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From Barnes & NobleThe Barnes & Noble Review
Unlike, say, Windows, Linux practically begs you to understand it. Nothing’s hidden, and -- let’s face it -- if you don’t understand something about the underpinnings, you’ll struggle. That’s why you should read How Linux Works.
This isn’t just a laundry list of features and commands, sprinkled with handwaving about how easy Linux is. It’s a primer on first principles. How the filesystem is organized (so you can actually find stuff). How Linux boots (so you can figure things out if there’s trouble). How to compile programs from source or build your own kernel (because one day you just might have to). What those essential system files do. What your user environment is. Seems like some folks were born knowing this stuff. If you weren’t, this book’s for you. Bill Camarda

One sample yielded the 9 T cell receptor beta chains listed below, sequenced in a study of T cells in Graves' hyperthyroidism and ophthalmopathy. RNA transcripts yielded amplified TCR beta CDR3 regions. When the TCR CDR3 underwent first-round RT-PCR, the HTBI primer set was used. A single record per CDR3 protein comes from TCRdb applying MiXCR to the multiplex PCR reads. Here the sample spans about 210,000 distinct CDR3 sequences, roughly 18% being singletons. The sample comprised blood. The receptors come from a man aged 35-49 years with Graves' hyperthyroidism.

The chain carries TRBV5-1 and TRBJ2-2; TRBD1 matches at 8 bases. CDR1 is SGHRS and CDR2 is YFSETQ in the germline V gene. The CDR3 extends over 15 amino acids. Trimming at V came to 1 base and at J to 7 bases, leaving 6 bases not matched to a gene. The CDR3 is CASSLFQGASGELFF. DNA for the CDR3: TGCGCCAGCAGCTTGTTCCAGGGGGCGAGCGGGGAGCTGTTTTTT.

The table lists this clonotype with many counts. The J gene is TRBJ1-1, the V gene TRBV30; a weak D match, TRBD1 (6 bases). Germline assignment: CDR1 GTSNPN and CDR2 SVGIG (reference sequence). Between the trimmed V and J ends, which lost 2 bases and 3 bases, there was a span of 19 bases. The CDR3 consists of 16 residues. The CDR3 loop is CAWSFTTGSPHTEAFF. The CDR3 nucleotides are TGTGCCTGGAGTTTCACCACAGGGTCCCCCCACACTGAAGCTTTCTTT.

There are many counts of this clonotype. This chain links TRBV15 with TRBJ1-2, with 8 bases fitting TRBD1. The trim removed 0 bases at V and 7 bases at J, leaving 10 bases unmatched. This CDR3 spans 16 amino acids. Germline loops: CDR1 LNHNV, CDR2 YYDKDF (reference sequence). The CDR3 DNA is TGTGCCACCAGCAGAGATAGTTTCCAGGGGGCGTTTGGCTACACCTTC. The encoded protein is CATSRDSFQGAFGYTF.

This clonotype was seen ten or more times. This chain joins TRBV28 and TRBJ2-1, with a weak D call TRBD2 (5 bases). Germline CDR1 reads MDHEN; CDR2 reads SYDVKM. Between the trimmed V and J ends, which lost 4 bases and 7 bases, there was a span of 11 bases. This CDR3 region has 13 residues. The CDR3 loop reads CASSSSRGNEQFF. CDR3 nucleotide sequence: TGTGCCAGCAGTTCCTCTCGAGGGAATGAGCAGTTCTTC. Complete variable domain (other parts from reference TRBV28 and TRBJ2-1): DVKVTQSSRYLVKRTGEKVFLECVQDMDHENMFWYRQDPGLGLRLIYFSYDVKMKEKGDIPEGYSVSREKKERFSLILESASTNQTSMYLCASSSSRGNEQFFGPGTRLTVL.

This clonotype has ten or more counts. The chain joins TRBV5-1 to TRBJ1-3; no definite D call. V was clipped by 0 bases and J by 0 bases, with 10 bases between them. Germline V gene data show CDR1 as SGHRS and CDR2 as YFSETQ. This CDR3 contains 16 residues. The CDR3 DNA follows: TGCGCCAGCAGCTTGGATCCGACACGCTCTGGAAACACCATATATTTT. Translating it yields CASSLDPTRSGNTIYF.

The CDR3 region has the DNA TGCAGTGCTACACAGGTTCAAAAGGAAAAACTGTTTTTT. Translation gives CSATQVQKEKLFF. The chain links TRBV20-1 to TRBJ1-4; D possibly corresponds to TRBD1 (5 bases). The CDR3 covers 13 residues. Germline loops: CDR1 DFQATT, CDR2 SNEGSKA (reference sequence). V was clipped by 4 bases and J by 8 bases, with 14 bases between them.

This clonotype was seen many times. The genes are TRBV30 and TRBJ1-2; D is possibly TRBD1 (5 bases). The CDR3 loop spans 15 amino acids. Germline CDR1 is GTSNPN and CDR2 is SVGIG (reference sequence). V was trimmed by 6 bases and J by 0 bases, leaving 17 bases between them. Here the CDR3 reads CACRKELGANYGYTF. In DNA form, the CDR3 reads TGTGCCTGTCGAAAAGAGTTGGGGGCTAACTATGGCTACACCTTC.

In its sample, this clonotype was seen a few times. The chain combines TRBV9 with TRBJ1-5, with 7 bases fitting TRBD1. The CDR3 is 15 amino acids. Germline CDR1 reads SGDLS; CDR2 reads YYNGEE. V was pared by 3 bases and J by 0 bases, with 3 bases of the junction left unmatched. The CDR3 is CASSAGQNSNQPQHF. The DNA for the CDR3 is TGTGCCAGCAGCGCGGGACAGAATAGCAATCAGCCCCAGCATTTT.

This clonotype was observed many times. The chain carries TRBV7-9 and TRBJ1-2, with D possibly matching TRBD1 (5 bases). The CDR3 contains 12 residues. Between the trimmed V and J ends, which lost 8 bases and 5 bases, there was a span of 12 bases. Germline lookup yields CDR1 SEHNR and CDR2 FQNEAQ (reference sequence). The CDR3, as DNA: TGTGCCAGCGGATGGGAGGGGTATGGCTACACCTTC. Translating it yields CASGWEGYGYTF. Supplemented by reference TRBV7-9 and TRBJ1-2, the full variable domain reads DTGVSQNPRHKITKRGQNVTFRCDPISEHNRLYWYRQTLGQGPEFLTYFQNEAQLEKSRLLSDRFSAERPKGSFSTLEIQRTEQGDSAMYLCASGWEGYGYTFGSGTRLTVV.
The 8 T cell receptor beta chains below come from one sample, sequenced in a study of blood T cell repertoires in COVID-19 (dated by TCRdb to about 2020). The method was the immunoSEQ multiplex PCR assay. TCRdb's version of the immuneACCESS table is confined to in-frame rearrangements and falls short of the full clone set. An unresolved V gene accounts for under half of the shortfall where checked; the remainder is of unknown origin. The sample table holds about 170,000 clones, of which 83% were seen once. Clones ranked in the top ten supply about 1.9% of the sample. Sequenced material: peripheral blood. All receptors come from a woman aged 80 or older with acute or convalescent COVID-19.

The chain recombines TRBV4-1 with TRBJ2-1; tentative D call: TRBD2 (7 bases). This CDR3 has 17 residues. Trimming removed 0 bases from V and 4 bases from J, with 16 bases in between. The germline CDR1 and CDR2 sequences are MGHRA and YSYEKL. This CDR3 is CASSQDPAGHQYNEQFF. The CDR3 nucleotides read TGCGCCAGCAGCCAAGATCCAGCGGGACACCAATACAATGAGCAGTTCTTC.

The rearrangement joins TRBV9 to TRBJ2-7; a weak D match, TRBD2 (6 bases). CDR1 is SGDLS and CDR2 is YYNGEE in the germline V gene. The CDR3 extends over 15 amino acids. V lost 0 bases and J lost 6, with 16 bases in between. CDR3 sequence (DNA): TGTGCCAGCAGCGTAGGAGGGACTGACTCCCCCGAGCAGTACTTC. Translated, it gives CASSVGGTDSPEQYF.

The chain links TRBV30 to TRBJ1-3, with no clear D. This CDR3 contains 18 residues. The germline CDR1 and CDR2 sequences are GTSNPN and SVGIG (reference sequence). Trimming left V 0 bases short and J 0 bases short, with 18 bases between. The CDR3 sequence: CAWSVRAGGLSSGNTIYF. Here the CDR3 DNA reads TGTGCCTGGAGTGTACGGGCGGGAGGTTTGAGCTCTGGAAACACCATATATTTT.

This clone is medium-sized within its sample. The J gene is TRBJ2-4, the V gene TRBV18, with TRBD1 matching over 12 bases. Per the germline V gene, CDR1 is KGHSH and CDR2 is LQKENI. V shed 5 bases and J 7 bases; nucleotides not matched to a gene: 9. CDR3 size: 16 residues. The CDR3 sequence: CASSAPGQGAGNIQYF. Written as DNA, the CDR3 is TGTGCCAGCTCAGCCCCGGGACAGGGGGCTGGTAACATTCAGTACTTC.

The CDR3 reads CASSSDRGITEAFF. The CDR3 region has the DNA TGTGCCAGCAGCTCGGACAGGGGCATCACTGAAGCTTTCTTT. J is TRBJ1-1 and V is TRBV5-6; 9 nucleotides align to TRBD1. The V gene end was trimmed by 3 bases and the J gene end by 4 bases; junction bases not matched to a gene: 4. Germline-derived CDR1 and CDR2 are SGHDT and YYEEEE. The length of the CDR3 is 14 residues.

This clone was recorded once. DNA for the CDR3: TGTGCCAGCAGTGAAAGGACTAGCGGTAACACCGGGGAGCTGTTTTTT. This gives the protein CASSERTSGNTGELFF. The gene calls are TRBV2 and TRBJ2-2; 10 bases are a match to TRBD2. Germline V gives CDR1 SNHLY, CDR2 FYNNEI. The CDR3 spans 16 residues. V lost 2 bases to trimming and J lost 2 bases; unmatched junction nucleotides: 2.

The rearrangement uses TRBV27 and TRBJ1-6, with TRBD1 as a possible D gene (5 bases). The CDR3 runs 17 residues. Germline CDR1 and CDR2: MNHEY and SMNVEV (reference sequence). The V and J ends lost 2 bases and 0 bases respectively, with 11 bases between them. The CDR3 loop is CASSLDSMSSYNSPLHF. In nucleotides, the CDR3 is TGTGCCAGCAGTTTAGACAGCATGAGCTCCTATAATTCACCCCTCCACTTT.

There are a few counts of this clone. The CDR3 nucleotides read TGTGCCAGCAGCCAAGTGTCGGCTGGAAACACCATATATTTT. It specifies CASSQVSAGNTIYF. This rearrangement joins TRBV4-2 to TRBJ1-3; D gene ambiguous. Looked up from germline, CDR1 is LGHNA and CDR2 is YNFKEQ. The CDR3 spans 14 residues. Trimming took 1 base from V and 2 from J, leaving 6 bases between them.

Bill Camarda is a consultant, writer, and web/multimedia content developer. His 15 books include Special Edition Using Word 2003 and Upgrading & Fixing Networks for Dummies, Second Edition.